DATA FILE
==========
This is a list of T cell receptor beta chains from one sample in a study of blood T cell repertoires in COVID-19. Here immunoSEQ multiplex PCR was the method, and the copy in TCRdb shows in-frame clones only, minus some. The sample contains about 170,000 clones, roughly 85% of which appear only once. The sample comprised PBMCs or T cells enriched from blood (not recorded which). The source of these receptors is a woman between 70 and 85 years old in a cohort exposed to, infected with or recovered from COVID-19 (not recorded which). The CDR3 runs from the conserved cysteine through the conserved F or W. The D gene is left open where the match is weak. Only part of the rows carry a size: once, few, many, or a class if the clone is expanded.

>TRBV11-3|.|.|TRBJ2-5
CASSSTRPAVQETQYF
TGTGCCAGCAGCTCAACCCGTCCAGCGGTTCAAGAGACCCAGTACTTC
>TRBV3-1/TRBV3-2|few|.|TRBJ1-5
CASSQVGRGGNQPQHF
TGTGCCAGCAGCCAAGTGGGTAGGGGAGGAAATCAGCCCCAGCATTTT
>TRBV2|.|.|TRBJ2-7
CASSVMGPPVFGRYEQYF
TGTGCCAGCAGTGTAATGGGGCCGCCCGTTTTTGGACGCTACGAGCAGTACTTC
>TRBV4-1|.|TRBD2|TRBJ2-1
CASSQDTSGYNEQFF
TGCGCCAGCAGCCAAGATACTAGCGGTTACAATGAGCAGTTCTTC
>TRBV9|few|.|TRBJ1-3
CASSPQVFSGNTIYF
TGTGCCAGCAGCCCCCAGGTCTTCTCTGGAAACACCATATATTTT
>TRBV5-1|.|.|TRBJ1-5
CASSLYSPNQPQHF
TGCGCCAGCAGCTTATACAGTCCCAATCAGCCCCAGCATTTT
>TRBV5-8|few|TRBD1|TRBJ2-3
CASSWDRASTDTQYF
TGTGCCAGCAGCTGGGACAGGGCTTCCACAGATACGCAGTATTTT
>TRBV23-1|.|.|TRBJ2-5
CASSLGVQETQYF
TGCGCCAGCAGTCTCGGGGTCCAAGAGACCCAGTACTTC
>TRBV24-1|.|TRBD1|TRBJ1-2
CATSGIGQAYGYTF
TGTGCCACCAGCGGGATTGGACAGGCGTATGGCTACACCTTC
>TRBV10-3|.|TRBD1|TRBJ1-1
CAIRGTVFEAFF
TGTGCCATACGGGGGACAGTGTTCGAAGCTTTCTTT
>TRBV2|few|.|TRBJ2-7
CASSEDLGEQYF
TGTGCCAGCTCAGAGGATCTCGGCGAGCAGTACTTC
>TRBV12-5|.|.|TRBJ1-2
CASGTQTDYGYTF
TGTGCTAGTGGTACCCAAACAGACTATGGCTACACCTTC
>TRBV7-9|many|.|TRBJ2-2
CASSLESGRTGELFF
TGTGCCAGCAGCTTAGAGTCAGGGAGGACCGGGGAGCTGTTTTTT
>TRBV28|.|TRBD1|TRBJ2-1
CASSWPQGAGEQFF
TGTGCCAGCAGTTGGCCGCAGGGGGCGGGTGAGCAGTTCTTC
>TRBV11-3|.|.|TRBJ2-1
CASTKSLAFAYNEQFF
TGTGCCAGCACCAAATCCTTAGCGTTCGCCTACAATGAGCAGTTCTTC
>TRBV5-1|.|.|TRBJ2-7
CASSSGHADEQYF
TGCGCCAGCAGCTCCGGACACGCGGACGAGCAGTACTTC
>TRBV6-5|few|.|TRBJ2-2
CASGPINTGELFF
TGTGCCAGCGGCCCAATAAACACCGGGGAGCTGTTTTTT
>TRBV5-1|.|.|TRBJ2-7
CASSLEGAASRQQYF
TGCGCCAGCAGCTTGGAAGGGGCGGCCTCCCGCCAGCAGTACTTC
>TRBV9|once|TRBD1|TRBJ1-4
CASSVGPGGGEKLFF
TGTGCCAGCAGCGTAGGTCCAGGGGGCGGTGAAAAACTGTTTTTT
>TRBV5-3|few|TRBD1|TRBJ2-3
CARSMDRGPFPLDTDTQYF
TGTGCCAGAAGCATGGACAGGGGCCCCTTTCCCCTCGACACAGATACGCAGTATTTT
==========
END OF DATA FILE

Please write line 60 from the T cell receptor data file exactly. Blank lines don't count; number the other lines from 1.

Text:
CARSMDRGPFPLDTDTQYF